Available for consulting/temporary embedded and systems.

Fred L. Kleinschmidt
Guest
Posts: n/a

 01-21-2004

Andrew wrote:
>
> Is there anyway to test if a pointer points to allocated memory or
> not?
> For example if I have a pointer such as char *p is there a standard
> way to test whether an assignment such as the following has been
> applied?
> p = (char *) malloc(sizeof(char) * n);

Other answers to this post address the pointer being set to malloc'd
memory.
But even if you are very careful to initialize all pointers to NULL, and
re-set them to NULL when you free allocated memory, you can never be
sure a non-NULL pointer points to allocated memory - it may point to
some static or heap string:

static char hello[] = "Hello";
char *p = NULL;
....
p = hello;

If you later test p for non-NULL in order to determine whether to free
it, you will be in big trouble.
--
Fred L. Kleinschmidt
Boeing Associate Technical Fellow
Technical Architect, Common User Interface Services
M/S 2R-94 (206)544-5225

Sean Kenwrick
Guest
Posts: n/a

 01-21-2004

"Andrew" <(E-Mail Removed)> wrote in message
news:(E-Mail Removed) om...
> Is there anyway to test if a pointer points to allocated memory or
> not?
> For example if I have a pointer such as char *p is there a standard
> way to test whether an assignment such as the following has been
> applied?
> p = (char *) malloc(sizeof(char) * n);

You could try realloc(char * ptr,size) to try and reallocate the memory the
pointer is referencing. Although it is not clear whether realloc() will fail
gracefully (E.g. by returning NULL) or whether it will crash your
application if it is not a valid pointer - I suppose this depends on the
implementation. Its a long shot but its your only hope....

Sean

CBFalconer
Guest
Posts: n/a

 01-22-2004
Sean Kenwrick wrote:
> "Andrew" <(E-Mail Removed)> wrote in message
>
> > Is there anyway to test if a pointer points to allocated memory
> > or not? For example if I have a pointer such as char *p is there
> > a standard way to test whether an assignment such as the
> > following has been applied?
> >
> > p = (char *) malloc(sizeof(char) * n);

>
> You could try realloc(char * ptr,size) to try and reallocate the
> memory the pointer is referencing. Although it is not clear whether
> realloc() will fail gracefully (E.g. by returning NULL) or ..snip..

It is clearly undefined behaviour leading to frisky nasal demons.

--
Chuck F ((E-Mail Removed)) ((E-Mail Removed))
Available for consulting/temporary embedded and systems.

E. Robert Tisdale
Guest
Posts: n/a

 01-22-2004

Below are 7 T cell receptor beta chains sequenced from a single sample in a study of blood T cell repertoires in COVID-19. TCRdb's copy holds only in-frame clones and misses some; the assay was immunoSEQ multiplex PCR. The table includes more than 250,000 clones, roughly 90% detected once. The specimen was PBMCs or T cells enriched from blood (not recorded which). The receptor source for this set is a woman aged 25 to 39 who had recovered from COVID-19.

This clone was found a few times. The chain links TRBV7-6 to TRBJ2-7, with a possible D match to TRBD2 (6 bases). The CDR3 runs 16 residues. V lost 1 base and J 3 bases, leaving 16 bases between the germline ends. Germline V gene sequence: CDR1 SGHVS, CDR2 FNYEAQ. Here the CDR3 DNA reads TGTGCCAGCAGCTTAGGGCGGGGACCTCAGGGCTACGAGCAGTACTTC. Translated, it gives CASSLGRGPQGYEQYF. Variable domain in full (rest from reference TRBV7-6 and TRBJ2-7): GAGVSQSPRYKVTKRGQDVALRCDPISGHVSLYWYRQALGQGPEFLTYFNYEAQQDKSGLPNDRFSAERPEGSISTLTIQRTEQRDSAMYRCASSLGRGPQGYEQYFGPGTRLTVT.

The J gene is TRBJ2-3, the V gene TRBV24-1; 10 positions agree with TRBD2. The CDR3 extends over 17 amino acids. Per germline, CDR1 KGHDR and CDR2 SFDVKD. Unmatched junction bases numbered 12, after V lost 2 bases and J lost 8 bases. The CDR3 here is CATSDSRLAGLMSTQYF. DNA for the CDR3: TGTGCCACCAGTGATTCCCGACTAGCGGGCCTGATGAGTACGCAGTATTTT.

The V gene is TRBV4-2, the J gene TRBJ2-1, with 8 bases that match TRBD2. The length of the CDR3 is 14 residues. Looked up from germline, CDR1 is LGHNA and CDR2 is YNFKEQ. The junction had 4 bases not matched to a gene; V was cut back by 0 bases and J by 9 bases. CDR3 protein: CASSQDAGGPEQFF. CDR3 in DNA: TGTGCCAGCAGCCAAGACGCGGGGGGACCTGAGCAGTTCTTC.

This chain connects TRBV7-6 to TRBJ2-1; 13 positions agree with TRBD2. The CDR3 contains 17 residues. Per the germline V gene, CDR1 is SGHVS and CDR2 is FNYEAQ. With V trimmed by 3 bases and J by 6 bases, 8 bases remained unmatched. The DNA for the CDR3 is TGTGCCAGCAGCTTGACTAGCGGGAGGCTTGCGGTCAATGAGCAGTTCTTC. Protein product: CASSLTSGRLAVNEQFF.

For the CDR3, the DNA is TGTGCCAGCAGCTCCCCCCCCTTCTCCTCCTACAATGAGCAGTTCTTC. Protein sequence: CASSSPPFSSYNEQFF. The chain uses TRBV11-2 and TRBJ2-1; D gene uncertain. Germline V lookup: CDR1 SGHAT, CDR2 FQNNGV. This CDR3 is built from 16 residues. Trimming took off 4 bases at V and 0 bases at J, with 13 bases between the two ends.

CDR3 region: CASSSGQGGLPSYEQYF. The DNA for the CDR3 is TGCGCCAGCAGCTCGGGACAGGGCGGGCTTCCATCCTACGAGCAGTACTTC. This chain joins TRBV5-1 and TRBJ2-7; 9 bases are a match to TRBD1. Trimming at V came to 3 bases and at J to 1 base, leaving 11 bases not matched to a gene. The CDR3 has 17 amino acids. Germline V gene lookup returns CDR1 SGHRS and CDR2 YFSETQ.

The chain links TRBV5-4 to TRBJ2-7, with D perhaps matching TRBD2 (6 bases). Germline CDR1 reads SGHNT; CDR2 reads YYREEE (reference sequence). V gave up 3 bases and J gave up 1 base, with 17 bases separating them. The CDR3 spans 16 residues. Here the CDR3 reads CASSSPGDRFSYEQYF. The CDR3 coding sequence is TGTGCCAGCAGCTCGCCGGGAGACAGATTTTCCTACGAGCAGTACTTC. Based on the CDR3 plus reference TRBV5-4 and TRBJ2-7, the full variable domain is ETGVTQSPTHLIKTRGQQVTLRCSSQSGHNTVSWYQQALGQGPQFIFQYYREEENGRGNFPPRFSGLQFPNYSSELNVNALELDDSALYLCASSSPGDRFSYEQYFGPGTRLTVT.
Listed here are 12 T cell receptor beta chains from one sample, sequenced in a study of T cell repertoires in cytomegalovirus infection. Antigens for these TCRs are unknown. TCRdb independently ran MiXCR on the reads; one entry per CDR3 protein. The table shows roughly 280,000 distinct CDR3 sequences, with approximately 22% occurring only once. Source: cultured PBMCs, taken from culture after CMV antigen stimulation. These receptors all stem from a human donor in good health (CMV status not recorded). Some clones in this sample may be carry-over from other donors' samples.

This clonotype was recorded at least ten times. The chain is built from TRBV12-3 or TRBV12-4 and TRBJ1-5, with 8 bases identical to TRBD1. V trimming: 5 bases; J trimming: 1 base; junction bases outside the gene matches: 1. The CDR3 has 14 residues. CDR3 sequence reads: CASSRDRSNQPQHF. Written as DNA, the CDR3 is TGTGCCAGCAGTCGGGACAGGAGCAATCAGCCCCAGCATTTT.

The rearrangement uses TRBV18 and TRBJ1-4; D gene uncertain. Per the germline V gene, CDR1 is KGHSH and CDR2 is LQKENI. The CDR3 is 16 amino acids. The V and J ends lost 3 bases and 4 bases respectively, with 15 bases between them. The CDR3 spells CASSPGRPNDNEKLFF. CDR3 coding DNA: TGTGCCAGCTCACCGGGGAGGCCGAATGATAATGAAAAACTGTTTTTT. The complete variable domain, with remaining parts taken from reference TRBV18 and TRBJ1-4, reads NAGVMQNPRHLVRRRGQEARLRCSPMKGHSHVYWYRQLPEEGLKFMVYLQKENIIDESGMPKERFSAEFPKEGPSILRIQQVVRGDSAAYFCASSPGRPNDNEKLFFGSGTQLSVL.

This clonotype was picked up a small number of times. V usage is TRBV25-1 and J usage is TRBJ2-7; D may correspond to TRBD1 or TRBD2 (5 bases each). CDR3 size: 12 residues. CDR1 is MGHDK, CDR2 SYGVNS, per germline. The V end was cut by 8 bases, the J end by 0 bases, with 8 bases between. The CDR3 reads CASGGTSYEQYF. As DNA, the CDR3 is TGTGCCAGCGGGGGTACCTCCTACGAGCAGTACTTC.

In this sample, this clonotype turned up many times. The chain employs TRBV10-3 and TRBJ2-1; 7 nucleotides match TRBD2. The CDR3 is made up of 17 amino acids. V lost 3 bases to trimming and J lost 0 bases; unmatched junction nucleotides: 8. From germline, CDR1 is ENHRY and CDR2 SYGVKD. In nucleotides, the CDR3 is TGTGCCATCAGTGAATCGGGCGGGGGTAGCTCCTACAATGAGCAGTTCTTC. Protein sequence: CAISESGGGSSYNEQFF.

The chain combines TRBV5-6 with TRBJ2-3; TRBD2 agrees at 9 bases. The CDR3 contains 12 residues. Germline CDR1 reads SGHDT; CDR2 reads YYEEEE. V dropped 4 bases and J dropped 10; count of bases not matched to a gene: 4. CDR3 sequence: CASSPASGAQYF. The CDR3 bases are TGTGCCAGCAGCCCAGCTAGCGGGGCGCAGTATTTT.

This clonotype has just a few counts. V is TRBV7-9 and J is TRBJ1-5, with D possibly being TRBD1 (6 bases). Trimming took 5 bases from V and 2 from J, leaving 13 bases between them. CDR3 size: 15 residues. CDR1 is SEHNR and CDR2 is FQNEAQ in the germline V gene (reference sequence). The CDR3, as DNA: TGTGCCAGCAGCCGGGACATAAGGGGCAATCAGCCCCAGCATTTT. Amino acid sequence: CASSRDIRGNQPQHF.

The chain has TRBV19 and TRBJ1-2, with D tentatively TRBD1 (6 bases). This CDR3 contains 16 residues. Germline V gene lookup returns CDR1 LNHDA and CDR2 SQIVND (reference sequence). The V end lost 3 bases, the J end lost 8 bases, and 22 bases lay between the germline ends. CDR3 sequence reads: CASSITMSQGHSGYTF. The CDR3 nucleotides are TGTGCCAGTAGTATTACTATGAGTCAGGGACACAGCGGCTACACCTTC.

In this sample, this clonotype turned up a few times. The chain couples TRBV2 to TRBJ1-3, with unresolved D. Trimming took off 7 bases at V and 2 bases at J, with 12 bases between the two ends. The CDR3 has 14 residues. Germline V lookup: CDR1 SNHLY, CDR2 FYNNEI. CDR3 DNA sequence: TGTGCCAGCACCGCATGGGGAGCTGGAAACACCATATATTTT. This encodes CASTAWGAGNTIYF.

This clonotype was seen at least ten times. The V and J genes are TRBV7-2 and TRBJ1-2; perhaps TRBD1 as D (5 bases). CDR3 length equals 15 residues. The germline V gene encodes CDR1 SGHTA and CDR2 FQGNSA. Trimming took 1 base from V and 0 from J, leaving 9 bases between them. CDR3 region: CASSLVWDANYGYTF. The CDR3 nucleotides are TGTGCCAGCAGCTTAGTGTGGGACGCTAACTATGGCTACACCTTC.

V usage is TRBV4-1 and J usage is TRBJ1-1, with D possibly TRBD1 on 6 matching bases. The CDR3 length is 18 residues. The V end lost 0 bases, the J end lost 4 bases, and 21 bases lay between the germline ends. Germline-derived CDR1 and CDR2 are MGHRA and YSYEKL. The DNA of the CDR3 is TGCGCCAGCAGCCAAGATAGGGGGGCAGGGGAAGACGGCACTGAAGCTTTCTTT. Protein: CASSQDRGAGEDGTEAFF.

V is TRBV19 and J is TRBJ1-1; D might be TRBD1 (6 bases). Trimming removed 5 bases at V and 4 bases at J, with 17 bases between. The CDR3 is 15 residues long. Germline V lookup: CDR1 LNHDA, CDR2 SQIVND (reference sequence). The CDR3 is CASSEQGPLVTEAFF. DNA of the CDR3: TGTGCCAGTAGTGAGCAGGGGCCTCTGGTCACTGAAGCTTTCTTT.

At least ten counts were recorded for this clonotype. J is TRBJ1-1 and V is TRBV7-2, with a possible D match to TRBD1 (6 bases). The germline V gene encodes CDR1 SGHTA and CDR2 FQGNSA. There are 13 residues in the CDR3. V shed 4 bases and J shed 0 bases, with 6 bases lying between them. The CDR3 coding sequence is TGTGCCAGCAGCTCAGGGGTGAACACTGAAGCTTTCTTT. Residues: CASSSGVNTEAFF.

Andrew wrote:

> Is there anyway to test
> if a pointer points to allocated memory or not?
> For example, if I have a pointer such as char *p
> is there a standard way to test whether an assignment
> such as the following has been applied?

> char* p = (char*)malloc(sizeof(char)*n);

if (p > (char*)(&p)) {
// p probably points to a character in automatic storage
// (the program stack)
}
else {
// p probably points to static data or free storage
}

But, of course, the ANSI/ISO C standards do *not* specify this.

Jack Klein
Guest
Posts: n/a

 01-22-2004
On Wed, 21 Jan 2004 19:17:17 -0800, "E. Robert Tisdale"
<(E-Mail Removed)> wrote in comp.lang.c:

> Andrew wrote:
>
> > Is there anyway to test
> > if a pointer points to allocated memory or not?
> > For example, if I have a pointer such as char *p
> > is there a standard way to test whether an assignment
> > such as the following has been applied?

>
> > char* p = (char*)malloc(sizeof(char)*n);

>
> if (p > (char*)(&p)) {

Undefined behavior. p and &p are not pointers to the same object or
one past the same object or array.

> // p probably points to a character in automatic storage
> // (the program stack)

Not all processors have a stack. Even for those that do, you are
making the unwarranted and unproven assumption that "the stack"
resides at higher memory addresses than other areas. I know of
several architectures where processor hardware requires that the stack
be in low memory.

> }
> else {
> // p probably points to static data or free storage
> }

Or is uninitialized. Or null. Or points to allocated memory that has
been free.

> But, of course, the ANSI/ISO C standards do *not* specify this.

Neither does anyone with any sense, you included.

--
Jack Klein